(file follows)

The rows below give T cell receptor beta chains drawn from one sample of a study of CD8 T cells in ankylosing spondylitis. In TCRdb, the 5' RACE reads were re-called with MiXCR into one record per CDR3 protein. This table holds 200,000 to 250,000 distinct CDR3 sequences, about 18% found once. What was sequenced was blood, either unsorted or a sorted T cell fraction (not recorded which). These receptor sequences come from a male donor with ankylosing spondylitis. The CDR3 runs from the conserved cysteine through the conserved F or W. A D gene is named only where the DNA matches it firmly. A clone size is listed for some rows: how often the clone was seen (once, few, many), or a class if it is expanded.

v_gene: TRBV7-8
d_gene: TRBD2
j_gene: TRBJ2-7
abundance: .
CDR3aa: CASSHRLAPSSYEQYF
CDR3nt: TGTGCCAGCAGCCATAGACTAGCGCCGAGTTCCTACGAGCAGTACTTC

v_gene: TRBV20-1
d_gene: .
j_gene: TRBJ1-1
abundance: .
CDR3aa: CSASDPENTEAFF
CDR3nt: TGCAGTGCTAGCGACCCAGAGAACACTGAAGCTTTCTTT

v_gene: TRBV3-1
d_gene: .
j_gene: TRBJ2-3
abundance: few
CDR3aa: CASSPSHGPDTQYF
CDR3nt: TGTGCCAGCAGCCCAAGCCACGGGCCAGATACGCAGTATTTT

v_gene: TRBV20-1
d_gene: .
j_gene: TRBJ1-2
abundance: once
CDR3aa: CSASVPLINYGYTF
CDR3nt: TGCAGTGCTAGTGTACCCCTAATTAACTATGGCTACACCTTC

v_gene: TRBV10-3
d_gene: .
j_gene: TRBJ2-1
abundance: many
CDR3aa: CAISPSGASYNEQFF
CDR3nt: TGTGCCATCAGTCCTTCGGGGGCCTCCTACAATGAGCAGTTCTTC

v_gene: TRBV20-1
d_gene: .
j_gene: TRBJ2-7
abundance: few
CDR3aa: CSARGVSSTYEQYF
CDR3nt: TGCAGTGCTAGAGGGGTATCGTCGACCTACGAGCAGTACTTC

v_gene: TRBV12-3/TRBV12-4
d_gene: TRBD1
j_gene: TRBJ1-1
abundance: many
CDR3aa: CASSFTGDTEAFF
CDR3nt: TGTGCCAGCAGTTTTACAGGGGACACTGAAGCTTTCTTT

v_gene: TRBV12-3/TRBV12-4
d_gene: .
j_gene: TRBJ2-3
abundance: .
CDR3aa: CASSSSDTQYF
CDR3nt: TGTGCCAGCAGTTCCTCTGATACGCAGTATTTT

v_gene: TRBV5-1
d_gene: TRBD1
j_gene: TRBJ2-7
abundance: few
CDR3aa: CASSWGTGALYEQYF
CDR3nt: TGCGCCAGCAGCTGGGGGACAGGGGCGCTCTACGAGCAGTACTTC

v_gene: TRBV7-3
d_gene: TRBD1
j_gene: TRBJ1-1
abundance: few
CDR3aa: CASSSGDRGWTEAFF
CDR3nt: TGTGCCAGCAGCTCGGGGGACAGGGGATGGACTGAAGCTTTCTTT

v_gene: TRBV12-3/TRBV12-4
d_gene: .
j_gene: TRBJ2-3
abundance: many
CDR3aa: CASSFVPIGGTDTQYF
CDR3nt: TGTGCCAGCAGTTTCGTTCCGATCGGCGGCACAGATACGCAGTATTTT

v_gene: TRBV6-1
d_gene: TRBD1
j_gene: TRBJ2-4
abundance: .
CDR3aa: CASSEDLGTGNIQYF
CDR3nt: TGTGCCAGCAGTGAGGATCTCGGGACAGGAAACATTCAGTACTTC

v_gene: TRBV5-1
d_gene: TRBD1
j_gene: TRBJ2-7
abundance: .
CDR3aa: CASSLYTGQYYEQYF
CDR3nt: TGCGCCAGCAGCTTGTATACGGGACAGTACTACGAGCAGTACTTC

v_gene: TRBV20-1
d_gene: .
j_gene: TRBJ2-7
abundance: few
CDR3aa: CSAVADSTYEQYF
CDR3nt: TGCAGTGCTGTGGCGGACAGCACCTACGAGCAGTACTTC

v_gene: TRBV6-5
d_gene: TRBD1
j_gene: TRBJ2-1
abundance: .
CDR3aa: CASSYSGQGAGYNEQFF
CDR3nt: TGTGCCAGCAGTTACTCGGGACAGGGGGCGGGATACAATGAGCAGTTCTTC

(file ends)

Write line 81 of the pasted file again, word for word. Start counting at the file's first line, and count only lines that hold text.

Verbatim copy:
d_gene: .